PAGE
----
Alternative to Begging in Social Games

Alternative to Begging in Social Games

A hackneyed mechanic used by social game developers to increase and maintain their user base is to require current players to solicit their friends to participate in the game.  Players are then given rewards for each friend that they solicit.  But the end result is that the transaction feels slimy and players can become annoyed with all of the ‘begging’ for help.  Another result is that players may be intrinsically motivated to help their friends but the extrinsic motivations could extinguish one’s inner need to assist.

One alternative would be to allow players to choose who they assist and when.  A board could show ‘friends in need’ and the player would have the option of helping or not.  The developers could also provide greater rewards for helping out a friend who is a highly active user and less rewards for players who are ‘deadbeats’ and are not particularly active.  Random strangers could also be listed on the board thereby expanding the reach of volunteers and facilitating greater social contact.

However, this approach would only work with installed users and not help increase the number of new players.

Satana Ex Machina

Satana Ex Machina

A couple of years ago when I was developing a game concept for a big brand, I came up with the idea of a satana ex machina.  While a deus ex machina provides a solution to resolve a conflict, the satana ex machina would provide the initial problem of a story.

Of course, a deus ex machina is a weak narrative element and its counterpart probably wouldn’t be any better since these figures are completely removed from the story and don’t have any stakes in resolving or creating conflict.  Still in all, I found the idea of an infernal imp creating havoc for the protagonist intriguing.  And I think that a satana can be more palatable than a deus since the audience wants to see the protagonist solve a conflict, but the source of the conflict isn’t as important to understand.

But a villain whose motivations is understood is always meatier.

Our Gamificiation of Foot Bag

Our Gamificiation of Foot Bag

Many years ago, Ayu Othman introduced our office to the wonderful art of foot bagging or Hacky Sack.  The general goal was to keep the bag in the air without using your hands but very quickly, the group began to modify this simple rule of play.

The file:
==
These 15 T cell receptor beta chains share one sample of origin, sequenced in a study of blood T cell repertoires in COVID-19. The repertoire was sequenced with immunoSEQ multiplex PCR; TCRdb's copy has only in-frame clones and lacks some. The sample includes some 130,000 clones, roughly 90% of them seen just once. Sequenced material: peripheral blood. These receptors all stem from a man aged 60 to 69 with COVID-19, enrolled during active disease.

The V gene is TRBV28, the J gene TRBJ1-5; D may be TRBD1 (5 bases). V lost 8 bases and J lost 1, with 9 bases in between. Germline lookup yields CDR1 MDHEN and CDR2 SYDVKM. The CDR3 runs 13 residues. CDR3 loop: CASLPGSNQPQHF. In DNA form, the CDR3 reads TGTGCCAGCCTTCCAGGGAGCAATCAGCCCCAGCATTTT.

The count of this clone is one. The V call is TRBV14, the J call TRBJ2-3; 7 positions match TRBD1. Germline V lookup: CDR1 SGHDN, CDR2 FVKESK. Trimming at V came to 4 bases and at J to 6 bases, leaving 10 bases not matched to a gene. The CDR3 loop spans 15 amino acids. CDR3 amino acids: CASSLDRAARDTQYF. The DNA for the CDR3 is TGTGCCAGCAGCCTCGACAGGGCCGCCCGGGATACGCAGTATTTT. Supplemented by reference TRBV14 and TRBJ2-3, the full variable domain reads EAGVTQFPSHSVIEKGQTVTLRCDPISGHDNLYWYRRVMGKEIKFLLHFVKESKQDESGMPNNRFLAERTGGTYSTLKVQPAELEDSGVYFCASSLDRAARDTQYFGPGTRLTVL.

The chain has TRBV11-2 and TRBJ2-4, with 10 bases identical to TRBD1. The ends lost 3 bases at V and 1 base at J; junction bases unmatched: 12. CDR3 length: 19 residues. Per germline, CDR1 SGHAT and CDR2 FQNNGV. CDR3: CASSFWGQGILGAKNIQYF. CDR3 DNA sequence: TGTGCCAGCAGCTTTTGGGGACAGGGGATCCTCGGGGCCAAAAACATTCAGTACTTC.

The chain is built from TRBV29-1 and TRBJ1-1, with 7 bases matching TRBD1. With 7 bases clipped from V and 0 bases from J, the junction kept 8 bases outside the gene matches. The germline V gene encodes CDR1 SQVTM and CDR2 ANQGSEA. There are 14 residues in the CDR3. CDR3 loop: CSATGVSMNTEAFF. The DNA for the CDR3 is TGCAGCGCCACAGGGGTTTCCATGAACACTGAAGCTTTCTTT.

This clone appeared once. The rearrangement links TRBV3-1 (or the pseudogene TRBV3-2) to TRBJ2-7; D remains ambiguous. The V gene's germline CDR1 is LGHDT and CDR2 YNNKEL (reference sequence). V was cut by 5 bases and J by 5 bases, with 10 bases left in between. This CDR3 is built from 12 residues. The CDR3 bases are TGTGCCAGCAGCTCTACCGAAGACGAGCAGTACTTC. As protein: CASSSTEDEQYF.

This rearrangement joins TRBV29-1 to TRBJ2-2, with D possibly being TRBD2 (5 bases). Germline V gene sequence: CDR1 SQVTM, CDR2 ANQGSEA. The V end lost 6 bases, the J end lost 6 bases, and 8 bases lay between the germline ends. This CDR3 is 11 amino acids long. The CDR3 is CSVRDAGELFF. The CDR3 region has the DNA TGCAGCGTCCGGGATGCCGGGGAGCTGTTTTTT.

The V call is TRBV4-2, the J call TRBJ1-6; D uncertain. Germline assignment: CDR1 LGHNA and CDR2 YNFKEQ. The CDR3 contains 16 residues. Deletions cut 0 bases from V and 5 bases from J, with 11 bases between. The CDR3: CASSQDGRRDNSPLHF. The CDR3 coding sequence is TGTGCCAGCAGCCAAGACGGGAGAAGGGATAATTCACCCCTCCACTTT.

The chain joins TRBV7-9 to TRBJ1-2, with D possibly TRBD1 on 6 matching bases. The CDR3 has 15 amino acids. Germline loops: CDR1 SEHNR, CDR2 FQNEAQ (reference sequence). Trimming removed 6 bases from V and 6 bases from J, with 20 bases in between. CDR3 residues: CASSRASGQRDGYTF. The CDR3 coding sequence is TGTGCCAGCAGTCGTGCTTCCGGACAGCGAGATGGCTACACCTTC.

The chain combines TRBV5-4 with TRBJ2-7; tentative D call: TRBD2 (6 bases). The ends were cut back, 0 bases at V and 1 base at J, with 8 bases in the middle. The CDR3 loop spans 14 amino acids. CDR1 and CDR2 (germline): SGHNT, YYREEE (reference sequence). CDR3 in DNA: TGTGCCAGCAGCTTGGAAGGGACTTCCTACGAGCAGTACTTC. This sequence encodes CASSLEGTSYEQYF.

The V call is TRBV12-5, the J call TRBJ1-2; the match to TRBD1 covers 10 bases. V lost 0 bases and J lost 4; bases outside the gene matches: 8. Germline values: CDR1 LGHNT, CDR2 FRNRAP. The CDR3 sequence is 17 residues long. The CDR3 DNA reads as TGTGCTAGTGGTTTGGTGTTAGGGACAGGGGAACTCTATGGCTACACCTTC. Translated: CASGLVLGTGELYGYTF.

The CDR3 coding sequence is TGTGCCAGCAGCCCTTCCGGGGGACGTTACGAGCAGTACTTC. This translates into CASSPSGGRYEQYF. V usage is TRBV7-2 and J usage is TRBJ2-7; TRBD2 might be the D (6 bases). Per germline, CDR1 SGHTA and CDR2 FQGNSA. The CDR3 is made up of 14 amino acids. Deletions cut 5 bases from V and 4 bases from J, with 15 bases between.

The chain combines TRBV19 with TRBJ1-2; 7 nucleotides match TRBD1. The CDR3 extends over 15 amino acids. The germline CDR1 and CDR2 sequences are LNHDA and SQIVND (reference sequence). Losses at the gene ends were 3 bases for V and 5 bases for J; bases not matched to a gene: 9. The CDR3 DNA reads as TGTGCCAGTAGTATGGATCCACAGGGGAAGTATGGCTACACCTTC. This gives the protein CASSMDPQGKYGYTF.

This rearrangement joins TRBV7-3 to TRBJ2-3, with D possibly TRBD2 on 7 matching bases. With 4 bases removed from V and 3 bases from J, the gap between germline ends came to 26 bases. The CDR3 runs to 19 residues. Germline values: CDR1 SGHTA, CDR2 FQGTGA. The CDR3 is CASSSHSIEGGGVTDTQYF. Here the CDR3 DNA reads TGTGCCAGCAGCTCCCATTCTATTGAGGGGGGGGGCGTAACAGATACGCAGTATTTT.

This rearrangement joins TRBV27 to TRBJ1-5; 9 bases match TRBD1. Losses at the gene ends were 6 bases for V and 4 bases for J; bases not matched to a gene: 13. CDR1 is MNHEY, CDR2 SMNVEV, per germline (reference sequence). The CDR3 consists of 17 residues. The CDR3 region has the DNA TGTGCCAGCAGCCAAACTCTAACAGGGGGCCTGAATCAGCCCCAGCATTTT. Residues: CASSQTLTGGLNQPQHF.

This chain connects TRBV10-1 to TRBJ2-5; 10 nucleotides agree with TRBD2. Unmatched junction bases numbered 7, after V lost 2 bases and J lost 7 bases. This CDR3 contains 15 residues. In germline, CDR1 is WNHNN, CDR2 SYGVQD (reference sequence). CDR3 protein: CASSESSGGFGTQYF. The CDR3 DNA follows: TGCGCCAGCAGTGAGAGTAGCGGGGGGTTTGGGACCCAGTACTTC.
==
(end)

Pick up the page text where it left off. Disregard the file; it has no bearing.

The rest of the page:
The goal of a round was changed to either have everyone make contact and keep the bag aloft for as long as possible (i.e, a Whozit as in Who is it going to go out on?) or to propel the bag between someone’s legs (i.e., a Wicket).  It is interesting to note that these two goals are in conflict.  The Whozit is more of a communal goal with everyone pitching in to try and ensure that the foot bag stays in the air, but a wicket usually stops the game.

Additional rules began to surface such as clarifying what constituted a wicket (e.g., if the foot bag was flicked between a person’s leg while the footbag was stalled on the ground, it was a flicket) or RLR, the Right Leg Rule which defined who would be responsible for kicking the foot bag if its trajectory was between two players.  When we first starting using wikis we created a hacky sack wiki in part to maintain these rules but also as a way to get people familiar with the tool.

Recently we’ve adopted a ritual whereby the person who received the last wicket displays a clump of feathers on their cubicle as a mark of ‘shame’.

I proposed a rule to give those players who wicket someone who already had the feathers some additional mark of shame.  My inner designer felt the current rule was too heavy-handed with weaker players and that the stronger players needed some governance.  But we have not yet adopted this rule as the process is much more organic and ad hoc.

I just hope I don’t get wicketed as a result of my proposal…